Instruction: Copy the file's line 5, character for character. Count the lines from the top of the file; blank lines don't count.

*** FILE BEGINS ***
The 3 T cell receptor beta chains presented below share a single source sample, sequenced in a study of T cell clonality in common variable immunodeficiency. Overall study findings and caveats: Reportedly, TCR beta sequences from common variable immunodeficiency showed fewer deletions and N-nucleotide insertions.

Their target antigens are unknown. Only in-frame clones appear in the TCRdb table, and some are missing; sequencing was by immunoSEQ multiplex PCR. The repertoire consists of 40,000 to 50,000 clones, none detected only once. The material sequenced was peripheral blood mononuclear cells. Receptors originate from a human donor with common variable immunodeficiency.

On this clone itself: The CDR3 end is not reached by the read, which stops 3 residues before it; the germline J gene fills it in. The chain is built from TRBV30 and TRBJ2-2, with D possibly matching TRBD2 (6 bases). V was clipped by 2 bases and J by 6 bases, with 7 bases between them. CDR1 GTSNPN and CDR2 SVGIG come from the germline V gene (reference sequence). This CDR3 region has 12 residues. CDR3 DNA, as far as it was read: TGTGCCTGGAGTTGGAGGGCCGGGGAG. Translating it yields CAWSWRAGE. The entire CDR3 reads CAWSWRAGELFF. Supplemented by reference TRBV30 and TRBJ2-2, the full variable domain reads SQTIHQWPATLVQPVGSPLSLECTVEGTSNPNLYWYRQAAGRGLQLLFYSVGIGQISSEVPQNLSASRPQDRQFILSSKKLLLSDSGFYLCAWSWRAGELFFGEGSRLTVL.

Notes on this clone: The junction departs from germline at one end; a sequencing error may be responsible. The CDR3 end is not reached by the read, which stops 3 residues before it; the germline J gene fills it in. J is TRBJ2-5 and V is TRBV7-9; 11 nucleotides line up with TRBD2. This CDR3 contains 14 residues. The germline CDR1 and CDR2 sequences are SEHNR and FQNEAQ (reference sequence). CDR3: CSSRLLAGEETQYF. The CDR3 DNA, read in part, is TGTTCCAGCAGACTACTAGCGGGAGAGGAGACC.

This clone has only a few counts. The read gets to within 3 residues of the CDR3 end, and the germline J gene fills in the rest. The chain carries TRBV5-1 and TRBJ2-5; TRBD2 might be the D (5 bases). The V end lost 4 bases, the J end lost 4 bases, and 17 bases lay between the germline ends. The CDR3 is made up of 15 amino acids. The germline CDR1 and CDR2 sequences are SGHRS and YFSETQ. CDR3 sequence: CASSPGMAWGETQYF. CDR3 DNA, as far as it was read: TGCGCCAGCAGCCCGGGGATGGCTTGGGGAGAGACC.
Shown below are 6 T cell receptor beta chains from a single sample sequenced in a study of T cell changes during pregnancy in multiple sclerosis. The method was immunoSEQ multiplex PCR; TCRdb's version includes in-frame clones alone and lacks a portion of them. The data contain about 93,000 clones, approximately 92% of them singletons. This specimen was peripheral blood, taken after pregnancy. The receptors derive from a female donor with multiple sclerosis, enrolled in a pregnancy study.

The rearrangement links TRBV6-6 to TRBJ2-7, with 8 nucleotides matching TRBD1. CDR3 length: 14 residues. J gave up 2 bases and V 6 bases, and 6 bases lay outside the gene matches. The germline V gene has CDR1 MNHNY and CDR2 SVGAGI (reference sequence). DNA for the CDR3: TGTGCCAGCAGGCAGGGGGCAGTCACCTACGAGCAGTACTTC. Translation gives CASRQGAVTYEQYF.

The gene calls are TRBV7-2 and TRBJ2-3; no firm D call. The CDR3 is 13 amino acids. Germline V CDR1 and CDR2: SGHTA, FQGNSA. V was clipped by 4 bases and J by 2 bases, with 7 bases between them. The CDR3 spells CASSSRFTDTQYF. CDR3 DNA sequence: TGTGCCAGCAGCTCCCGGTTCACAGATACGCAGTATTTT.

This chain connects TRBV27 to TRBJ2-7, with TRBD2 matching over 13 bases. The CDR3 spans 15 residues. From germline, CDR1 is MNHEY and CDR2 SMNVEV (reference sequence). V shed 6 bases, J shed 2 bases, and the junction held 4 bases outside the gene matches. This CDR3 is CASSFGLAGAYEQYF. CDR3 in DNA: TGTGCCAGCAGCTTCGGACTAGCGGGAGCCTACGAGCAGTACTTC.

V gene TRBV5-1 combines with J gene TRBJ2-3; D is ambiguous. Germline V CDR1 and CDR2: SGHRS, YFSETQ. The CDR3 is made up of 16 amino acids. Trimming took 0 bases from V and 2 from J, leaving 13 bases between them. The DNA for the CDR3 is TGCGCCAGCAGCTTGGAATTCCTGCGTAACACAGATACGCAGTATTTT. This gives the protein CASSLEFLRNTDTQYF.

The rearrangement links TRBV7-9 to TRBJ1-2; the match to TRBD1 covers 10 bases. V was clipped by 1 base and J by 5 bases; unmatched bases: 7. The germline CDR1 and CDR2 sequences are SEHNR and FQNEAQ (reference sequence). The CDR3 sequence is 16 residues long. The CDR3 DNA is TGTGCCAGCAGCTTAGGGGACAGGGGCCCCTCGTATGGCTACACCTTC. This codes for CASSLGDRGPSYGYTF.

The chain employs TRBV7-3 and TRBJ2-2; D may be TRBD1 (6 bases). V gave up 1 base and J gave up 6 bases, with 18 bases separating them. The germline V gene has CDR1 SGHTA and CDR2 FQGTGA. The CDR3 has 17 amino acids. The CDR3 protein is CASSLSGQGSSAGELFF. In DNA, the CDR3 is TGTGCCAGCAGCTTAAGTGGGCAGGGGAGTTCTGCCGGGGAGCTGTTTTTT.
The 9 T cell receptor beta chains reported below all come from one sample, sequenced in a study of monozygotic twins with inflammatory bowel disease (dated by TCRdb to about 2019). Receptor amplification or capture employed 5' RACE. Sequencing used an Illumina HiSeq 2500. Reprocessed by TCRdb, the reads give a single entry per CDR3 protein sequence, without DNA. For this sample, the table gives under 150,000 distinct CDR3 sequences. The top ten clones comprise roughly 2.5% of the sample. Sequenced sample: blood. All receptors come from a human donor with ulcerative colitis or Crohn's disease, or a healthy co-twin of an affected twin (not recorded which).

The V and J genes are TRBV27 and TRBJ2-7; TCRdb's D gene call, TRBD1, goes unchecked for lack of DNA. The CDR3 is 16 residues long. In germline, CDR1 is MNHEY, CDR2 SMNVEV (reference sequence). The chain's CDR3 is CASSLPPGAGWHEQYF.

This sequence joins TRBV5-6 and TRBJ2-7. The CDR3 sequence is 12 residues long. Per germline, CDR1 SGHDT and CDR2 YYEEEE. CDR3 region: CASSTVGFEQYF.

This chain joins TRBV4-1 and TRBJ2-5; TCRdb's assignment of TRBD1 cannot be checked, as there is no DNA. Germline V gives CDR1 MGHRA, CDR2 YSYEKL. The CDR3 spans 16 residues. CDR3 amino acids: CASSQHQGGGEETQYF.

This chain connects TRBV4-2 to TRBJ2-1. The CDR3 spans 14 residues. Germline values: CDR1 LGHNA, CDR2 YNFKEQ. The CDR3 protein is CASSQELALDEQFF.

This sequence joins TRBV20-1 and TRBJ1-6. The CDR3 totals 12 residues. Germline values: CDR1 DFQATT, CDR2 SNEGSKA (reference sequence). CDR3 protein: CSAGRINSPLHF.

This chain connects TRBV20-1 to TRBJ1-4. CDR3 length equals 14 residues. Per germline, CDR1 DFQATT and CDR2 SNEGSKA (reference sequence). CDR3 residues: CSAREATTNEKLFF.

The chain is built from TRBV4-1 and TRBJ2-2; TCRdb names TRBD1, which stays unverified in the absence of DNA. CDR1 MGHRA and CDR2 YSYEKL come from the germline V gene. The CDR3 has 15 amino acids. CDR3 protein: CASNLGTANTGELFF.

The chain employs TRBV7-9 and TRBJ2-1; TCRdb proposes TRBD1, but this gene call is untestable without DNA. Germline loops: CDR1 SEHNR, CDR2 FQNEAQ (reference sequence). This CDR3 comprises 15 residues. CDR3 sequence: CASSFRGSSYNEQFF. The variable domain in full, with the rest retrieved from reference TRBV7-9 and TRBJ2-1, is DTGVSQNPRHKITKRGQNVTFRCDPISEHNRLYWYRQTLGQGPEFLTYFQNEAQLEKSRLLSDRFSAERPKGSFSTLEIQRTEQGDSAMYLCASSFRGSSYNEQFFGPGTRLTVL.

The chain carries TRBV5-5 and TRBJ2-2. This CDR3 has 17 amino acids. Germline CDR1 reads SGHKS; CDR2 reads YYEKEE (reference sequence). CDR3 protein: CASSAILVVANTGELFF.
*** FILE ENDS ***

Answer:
This clone has only a few counts. The read gets to within 3 residues of the CDR3 end, and the germline J gene fills in the rest. The chain carries TRBV5-1 and TRBJ2-5; TRBD2 might be the D (5 bases). The V end lost 4 bases, the J end lost 4 bases, and 17 bases lay between the germline ends. The CDR3 is made up of 15 amino acids. The germline CDR1 and CDR2 sequences are SGHRS and YFSETQ. CDR3 sequence: CASSPGMAWGETQYF. CDR3 DNA, as far as it was read: TGCGCCAGCAGCCCGGGGATGGCTTGGGGAGAGACC.